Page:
Key Topics
Canadian Rockies Hydrological Observatory
Marmot Creek Research Basin
Data-Stream from Smith Creek & Marmot Creek Research Basins



Training & Education

There is a strong tradition of interdisciplinary graduate training and collaboration in graduate hydrology research programs on campus, and more than a dozen classes in hydrology are typically offered each year from eight different departments in the colleges of Arts & Science, Agriculture and Engineering. A full list of courses offered at the University of Saskatchewan is available here.

The following classes are currently offered by the Centre for Hydrology through the Geography and Planning Department (as of Fall 2010):

GEOG 225
Term 1
Prof Dirk de Boer

Hydrology of Canada
This course outlines the geographic distribution of hydrologic processes in Canada, and relates types of processes and their rates of operation to regional physical environments.

GEOG 325
Term 2
Prof Dirk de Boer and
Dr Cherie Westbrook

Principles of Fluvial Systems
Processes responsible for the spatial variability of available water resources are introduced and investigated analytically. Topics covered provide an explanation of the pattern of precipitation, evaporation, infiltration, snowmelt and streamflow.

GEOG 328
Term 2
Dr Cherie Westbrook

Groundwater Hydrology
The largest source of readily accessible freshwater lies under the ground surface, and close to half of Saskatchewan's population relies on groundwater as a source of drinking water. The goal of this course is to provide a rigorous understanding of subsurface hydrological processes. The course covers fundamentals of subsurface flow and transport, emphasizing the role of groundwater and soil water in the hydrological cycle, and groundwater-surface water interactions.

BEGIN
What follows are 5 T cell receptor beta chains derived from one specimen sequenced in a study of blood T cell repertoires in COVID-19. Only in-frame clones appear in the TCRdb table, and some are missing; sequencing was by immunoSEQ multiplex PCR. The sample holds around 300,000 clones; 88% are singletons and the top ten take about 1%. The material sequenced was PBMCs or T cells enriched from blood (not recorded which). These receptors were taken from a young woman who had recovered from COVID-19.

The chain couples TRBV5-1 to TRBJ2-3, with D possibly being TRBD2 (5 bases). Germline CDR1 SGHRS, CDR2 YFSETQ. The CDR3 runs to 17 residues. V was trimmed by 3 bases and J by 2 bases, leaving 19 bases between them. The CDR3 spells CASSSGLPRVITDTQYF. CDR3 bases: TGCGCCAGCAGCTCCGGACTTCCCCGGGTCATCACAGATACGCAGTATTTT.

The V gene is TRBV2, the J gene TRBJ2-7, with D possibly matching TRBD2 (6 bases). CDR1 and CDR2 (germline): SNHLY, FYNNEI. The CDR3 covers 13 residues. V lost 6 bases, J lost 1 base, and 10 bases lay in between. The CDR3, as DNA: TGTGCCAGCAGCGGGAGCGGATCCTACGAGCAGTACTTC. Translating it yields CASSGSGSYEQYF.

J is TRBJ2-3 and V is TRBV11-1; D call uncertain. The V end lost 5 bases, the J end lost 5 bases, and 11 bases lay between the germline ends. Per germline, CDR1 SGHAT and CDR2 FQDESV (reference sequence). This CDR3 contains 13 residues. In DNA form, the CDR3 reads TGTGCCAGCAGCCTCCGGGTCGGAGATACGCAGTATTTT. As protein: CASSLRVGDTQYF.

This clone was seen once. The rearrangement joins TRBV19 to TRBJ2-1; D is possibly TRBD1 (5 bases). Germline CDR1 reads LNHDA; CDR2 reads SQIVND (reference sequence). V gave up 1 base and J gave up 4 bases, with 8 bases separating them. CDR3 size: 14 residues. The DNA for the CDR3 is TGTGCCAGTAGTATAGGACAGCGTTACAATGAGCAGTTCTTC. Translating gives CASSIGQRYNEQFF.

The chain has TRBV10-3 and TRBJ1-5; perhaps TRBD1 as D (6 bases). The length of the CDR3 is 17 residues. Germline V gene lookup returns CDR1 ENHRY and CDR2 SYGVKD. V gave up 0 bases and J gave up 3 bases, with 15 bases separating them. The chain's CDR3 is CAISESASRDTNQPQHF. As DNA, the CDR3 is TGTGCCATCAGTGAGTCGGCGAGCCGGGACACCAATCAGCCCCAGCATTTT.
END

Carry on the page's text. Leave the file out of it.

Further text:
GEOG 398 / ENVS898
Term 1
Dr Yanping Li

Climate Change
This course will help the student develop a fundamental understanding of the climate system, the potential environmental and social consequences of climate change. Students will also gain a broad knowledge including the policy of climate change, climate change impacts in the water cycle, arctic hydrology and how it is related to sea level rising.

GEOG 427
Term 1
Dr Kevin Shook

Advanced Hydrology
Factors governing hydrological processes in Northern environments are discussed, including precipitation, interception, snow accumulation, snowmelt, evaporation, infiltration, groundwater movement and streamflow with a special emphasis on the land-based hydrological cycle in western and northern Canada

GEOG 827
Term 2
Prof John Pomeroy

Principles of Hydrology
This course aims to:
a) describe and explain the physical principles and processes that govern hydrology with special reference to Canadian conditions,
b) describe and explain mass and energy balance calculations and their application in hydrology.
Lectures are held in an intensive 10 day period at the Biogeoscience Institute, Barrier Lake Field Station, Kananaskis Valley, Alberta.

The course is described in full here. More information on the course which ran in March 2010 is available here and here.






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University of Saskatchewan
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